“While the dropping flowers pine for love, the heartless brook babbles on.” It is a well-known Chinese saying that was often used in Chinese old fictions when describing the failure of a lovely girl in pursuing a heartless boy.
In my post “CHINA’S GREATER ASIA CO-PROSPERITY SPHERE” January 29, 2012 at http://tiananmenstremendousachievements.wordpress.com, I said that China wants to set a North Korea model as an example of the benefit in cooperation with China in order to establish a greater Asia co-prosperity sphere centered on China.
Kim Jong-un, the young North Korean leader who has received his education in the West, thinks that relying on the US must be a better alternative. His bellicose rhetoric now is but aimed at having direct talks with the US, but “while the dropping flowers pine for love, the heartless brook babbles on.” The US seems to have no interest whatever in having North Korea as its dependency.
China, however, earnestly wants to set a North Korean model by helping it become prosperous, but its love seems also unrequited as described in the above-mentioned Chinese saying.
Reuters gives a vivid description of the so far unrequited love in its article titled “Insight: China’s freeway to North Korea: A road to nowhere”:
A new stretch of China’s G12 expressway arcs toward the northernmost tip of North Korea, connecting one of the world’s most vibrant economies to probably its most stagnant. It is a symbol of China’s long-term goal of building economic ties with its unpredictable neighbor.
But the thin traffic along a highway lined with fallow fields in China’s Jilin province, two years after it was finished, shows how far there is to go and why plans for high-speed rail links to Chinese cities along the border look misplaced.
The problem for Beijing is twofold: getting Pyongyang to buy into the idea of economic reform and the reluctance of Chinese businessmen to venture into one of the world’s riskiest investment destinations.
While China is frustrated with Pyongyang over its threats to wage war on South Korea and the United States, its efforts to build economic links with North Korea from places like Jilin help explain why Beijing is unlikely to crack down hard on the reclusive state.
Since then-Premier Wen Jiabao went to North Korea in 2009 – just months after Pyongyang’s second nuclear test – China has sought to stabilize the Korean peninsula by stepping up its effort to steer the North toward economic reform. China is not about to give up that goal even though it’s under U.S. pressure to get tough after North Korea’s third nuclear test, on February 12.
“It’s not even shepherding anymore. It’s more of just inundating North Korea with all of these influences from the Chinese side where the idea is to essentially corrupt them, show them what it tastes like to make money,” said John Park, a North Korea expert at the Massachusetts Institute of Technology and the Harvard Kennedy School.
WEN’S VISIT A CATALYST
Chinese investment in North Korea was paltry before Wen’s visit, according to researchers.
Recent statistics are hard to find, but his trip breathed life into two economic zones: one at Rason, 50 km (30 miles) inside the North Korean border, opposite Jilin, and the other near the Chinese city of Dandong, further south in Liaoning province. Some factories and farms are operational in Rason. The zone near Dandong is still being built.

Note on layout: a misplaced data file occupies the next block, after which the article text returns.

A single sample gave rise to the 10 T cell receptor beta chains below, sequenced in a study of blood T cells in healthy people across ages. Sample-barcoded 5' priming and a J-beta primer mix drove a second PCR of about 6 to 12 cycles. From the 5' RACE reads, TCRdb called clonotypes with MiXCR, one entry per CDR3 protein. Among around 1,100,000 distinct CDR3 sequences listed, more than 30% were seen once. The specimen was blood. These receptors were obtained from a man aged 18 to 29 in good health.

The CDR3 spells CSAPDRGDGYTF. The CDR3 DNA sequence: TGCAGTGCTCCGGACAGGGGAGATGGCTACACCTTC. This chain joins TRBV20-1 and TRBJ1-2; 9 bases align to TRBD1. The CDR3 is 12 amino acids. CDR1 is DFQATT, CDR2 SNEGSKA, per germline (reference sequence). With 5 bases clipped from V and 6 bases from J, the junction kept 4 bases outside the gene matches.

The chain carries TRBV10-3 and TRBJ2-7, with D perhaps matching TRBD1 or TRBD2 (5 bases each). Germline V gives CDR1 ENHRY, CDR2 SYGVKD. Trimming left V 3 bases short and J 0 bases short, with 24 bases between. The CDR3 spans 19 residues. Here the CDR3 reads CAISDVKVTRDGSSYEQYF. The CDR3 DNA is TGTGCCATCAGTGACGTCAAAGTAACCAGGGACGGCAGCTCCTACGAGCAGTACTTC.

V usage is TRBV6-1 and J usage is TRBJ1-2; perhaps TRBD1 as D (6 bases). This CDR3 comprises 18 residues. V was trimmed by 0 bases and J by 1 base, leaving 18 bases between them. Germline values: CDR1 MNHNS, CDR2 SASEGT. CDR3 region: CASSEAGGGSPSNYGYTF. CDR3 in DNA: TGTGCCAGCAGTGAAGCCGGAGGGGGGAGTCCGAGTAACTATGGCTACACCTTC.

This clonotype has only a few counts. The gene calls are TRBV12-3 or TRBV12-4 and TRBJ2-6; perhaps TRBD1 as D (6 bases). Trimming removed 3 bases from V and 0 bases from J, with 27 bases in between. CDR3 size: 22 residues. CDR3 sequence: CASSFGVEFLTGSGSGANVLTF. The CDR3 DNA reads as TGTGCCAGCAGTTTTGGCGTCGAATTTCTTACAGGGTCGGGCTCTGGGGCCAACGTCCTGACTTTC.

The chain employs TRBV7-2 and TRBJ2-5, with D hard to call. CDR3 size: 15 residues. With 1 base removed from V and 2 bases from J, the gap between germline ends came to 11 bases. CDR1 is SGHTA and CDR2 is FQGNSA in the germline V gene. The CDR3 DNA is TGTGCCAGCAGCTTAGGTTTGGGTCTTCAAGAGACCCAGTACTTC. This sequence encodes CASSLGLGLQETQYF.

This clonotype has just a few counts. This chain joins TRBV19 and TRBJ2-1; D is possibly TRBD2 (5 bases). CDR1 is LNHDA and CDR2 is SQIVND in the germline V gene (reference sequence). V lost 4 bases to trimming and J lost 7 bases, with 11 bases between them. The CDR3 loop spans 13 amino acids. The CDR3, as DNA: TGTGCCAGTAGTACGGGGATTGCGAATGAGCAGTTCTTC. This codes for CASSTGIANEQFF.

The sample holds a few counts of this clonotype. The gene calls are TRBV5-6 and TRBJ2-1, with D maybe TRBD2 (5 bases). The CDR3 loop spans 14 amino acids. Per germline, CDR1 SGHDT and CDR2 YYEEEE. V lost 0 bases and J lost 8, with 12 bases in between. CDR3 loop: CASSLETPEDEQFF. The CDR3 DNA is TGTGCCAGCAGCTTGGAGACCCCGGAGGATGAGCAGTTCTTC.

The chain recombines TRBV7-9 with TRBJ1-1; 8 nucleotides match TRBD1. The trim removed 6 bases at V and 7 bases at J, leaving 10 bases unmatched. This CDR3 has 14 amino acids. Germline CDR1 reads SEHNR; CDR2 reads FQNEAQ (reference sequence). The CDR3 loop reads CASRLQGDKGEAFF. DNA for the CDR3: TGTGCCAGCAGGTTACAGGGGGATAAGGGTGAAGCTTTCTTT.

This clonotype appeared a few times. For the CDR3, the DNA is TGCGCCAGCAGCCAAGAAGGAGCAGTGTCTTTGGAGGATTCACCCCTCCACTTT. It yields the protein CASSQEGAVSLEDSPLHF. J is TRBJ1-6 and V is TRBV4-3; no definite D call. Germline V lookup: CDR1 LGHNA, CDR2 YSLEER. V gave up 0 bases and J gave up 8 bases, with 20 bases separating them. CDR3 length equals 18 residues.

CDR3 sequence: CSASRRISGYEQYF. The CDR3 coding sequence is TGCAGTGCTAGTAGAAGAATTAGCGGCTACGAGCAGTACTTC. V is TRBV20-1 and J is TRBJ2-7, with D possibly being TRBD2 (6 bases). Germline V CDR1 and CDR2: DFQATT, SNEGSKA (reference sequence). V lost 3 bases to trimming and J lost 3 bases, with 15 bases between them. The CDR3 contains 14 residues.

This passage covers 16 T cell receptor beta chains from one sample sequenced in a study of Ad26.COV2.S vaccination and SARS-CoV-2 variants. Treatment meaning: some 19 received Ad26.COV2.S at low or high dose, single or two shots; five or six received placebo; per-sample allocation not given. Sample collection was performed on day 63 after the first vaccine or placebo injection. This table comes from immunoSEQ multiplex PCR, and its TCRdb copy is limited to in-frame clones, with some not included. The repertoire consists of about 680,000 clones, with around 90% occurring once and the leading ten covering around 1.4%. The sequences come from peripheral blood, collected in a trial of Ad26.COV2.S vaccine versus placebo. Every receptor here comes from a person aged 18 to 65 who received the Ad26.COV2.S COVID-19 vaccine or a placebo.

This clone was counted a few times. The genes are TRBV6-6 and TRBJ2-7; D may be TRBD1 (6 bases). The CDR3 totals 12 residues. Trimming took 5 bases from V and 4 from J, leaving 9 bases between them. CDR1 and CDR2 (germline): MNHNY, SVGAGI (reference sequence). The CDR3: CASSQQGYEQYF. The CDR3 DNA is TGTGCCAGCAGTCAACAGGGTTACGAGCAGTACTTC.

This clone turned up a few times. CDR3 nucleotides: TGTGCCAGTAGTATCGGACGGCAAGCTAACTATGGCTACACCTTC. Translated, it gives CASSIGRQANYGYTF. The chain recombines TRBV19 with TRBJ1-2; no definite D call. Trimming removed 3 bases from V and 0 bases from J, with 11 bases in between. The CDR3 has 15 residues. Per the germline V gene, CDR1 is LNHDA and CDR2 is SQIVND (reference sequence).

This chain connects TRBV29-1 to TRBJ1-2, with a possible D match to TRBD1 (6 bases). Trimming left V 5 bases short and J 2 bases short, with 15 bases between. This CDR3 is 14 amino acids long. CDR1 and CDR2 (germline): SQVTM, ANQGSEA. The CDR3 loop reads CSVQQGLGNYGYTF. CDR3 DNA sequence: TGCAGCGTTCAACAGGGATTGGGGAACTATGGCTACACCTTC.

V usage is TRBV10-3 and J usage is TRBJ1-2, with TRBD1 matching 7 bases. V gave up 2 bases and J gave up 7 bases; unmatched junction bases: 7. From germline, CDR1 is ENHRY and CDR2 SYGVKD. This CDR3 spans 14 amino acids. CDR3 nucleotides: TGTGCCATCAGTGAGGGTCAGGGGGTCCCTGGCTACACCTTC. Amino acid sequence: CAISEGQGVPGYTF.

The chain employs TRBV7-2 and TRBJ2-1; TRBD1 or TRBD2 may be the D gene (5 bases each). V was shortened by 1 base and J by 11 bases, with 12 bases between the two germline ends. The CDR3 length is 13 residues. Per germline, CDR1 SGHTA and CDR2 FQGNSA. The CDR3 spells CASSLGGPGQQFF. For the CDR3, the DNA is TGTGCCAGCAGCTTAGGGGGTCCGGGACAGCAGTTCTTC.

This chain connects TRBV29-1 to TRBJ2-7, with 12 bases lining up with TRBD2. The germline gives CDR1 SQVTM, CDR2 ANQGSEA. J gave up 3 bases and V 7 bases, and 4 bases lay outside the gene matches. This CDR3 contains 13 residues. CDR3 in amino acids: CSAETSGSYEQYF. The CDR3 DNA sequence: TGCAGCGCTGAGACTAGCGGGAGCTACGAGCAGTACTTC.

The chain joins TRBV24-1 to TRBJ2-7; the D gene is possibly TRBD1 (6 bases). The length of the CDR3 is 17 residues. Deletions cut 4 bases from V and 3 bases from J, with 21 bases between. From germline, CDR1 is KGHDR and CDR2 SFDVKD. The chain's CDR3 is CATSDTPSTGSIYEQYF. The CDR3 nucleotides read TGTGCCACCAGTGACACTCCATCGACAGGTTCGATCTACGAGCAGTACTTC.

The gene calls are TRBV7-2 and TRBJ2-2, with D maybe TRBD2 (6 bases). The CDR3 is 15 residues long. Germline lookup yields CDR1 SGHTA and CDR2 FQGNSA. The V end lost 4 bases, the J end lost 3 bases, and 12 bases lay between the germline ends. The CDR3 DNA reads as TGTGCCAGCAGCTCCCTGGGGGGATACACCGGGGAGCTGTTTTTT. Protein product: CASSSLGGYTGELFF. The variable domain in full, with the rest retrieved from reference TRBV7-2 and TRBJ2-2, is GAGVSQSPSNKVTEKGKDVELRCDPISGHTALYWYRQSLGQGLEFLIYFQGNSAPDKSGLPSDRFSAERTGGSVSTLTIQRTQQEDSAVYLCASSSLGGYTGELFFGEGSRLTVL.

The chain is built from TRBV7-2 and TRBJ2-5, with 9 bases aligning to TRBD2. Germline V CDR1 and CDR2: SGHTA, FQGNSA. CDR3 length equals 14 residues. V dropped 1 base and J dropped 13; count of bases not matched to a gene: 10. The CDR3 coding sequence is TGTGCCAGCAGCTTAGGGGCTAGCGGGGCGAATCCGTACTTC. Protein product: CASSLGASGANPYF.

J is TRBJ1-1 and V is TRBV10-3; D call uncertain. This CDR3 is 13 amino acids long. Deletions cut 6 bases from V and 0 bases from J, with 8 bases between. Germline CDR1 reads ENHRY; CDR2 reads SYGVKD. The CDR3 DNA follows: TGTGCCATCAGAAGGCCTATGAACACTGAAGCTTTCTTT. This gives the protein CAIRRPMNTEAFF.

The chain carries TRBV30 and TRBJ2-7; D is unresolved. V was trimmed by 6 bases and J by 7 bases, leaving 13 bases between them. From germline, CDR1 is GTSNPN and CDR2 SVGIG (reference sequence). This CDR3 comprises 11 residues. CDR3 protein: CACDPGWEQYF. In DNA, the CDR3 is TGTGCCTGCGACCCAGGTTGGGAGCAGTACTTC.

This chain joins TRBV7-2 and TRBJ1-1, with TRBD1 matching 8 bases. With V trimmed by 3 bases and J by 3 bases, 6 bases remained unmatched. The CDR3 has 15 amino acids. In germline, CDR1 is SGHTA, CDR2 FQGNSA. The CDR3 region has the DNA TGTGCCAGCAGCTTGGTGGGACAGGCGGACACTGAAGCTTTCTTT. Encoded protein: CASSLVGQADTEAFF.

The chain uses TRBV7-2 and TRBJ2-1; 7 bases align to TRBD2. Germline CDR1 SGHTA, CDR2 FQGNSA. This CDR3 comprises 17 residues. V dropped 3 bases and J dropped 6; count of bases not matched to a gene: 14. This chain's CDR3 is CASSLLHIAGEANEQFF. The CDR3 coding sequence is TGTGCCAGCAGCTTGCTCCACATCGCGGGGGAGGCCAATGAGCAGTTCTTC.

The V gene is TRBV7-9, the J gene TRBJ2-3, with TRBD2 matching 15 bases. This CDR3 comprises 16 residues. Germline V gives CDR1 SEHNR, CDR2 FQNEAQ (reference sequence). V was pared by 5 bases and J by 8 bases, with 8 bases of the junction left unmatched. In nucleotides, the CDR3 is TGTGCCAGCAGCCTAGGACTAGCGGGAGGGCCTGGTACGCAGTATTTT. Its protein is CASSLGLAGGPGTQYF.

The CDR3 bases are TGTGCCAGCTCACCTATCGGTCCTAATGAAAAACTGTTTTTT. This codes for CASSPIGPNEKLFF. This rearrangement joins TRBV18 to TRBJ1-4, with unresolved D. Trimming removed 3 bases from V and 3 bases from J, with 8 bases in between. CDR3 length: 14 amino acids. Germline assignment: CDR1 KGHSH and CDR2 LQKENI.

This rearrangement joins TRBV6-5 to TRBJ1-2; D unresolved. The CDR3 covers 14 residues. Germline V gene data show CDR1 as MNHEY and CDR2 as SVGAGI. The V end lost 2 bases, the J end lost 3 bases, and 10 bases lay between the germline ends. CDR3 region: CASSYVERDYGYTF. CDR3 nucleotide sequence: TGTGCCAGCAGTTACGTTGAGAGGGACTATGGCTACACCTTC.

Wen’s trip opened the door to mining deals and allowed China to help expand the small port at the North Korean city of Rajin, the northernmost ice-free port in the region. His visit also paved the way for more North Korean state trading firms to do business in China, Park said.
Annual two-way trade is estimated at around $6 billion, making China the North’s biggest trade partner.
After Wen’s trip, then North Korean leader Kim Jong-il visited China three times before his death in December 2011. Among the places he saw was a flat-screen TV maker, an industrialized farm and a high-tech research and development center. Current ruler Kim Jong-un, the elder Kim’s son, has not visited China since taking power.
But doing business with North Korea is frustrating, even for those in Jilin’s ethnic Korean prefecture of Yanbian, where many residents speak Korean and have links to the North.
The owner of a car company in Yanji, the region’s main city, would love to see truckloads of his vehicles head along the G12 and into North Korea. In an advertisement, the firm is billed almost exclusively as an exporter, but the reality is different.
“Most of our business is in China now,” said the company owner, who declined to be identified because he was concerned it would make it even harder to work with North Korea.
The manager of a Yanji Korean trade association who sells food packaging bags to North Korea also said it was difficult.
“We are doing less and less business with them now,” he said.
While China has halted some overland tourism into North Korea in the wake of the recent tensions, businessmen in Yanbian said most curbs came from North Korea.
“Their demands are higher and higher. Visas are difficult to get, crossing the border is difficult and they limit the things that can go across,” said the trade association manager, who also declined to be identified.